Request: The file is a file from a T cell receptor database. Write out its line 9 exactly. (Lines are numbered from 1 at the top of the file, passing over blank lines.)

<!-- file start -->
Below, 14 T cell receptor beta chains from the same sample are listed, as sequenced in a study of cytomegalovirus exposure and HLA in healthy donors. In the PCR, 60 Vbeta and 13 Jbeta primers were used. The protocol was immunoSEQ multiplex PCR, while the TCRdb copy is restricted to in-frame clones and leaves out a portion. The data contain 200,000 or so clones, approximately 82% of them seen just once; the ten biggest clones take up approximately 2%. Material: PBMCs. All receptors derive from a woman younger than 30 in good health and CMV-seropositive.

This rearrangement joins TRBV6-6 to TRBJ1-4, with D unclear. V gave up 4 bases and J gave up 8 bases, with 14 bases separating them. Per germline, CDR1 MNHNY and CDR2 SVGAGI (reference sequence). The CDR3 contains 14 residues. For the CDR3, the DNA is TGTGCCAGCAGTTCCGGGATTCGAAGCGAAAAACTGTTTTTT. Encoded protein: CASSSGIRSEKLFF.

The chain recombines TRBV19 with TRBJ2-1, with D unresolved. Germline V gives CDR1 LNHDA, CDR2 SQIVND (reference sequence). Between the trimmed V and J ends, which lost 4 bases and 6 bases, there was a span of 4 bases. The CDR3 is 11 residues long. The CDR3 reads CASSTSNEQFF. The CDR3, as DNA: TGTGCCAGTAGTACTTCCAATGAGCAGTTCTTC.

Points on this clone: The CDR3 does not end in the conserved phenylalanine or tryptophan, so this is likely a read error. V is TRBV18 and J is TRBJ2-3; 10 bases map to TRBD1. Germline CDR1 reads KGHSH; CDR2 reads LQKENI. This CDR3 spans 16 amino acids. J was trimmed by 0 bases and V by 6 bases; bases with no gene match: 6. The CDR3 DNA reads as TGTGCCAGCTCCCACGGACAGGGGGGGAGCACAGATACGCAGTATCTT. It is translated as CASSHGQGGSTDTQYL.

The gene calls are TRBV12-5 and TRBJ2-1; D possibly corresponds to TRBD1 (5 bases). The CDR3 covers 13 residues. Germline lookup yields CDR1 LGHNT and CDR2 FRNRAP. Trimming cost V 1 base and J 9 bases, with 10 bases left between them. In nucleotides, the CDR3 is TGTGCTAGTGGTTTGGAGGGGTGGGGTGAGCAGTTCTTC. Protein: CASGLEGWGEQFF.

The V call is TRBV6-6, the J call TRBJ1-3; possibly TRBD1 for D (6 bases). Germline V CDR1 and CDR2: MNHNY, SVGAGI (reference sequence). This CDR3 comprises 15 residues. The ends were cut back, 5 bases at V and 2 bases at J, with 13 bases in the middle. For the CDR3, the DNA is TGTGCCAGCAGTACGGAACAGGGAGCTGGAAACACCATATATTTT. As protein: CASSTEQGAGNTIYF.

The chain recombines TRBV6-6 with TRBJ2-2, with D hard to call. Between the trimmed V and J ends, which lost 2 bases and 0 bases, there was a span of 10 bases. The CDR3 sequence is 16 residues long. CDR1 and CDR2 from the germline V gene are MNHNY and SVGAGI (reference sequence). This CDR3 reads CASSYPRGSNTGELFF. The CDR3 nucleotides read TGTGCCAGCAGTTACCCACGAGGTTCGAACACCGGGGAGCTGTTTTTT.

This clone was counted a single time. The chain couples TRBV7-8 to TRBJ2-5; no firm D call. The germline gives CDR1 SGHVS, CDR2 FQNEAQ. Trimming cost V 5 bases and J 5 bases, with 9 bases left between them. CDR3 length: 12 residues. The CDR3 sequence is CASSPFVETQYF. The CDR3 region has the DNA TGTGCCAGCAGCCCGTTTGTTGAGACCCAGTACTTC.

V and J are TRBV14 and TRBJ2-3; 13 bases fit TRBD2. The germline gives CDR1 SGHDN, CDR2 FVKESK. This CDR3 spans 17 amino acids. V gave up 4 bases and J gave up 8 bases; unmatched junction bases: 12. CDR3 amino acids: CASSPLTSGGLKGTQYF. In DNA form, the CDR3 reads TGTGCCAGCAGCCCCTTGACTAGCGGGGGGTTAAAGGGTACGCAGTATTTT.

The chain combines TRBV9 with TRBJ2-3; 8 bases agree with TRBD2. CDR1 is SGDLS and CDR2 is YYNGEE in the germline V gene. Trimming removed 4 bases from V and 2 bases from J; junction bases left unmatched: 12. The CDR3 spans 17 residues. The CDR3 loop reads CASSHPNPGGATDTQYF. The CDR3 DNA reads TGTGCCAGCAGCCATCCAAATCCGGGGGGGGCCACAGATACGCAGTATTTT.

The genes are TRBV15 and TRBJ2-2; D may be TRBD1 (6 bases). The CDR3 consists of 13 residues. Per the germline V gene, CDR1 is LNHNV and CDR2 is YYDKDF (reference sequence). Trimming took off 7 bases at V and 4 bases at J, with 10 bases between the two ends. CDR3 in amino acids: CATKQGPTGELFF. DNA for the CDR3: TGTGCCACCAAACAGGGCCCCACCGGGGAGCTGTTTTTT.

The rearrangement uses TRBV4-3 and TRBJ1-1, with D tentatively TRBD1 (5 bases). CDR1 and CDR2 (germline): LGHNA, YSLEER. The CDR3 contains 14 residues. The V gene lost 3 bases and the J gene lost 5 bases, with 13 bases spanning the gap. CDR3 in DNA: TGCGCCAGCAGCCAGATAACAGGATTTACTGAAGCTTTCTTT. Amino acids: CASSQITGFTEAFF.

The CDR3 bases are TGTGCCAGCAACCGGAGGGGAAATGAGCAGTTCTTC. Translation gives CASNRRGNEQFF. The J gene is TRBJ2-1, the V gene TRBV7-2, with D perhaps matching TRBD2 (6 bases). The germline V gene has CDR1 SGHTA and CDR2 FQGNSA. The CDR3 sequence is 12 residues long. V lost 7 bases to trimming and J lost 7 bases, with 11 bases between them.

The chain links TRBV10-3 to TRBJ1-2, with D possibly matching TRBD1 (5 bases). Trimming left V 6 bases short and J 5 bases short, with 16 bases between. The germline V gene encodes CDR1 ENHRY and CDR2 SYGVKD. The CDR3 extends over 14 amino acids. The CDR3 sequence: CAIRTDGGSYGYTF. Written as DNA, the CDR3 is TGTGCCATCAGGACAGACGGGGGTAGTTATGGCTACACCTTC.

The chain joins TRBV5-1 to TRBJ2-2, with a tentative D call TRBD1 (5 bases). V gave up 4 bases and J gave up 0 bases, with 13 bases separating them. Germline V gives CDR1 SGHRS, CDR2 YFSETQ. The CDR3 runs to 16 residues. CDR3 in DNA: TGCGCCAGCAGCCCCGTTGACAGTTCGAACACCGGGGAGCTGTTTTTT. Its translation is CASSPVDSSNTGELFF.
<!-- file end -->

V and J are TRBV14 and TRBJ2-3; 13 bases fit TRBD2. The germline gives CDR1 SGHDN, CDR2 FVKESK. This CDR3 spans 17 amino acids. V gave up 4 bases and J gave up 8 bases; unmatched junction bases: 12. CDR3 amino acids: CASSPLTSGGLKGTQYF. In DNA form, the CDR3 reads TGTGCCAGCAGCCCCTTGACTAGCGGGGGGTTAAAGGGTACGCAGTATTTT.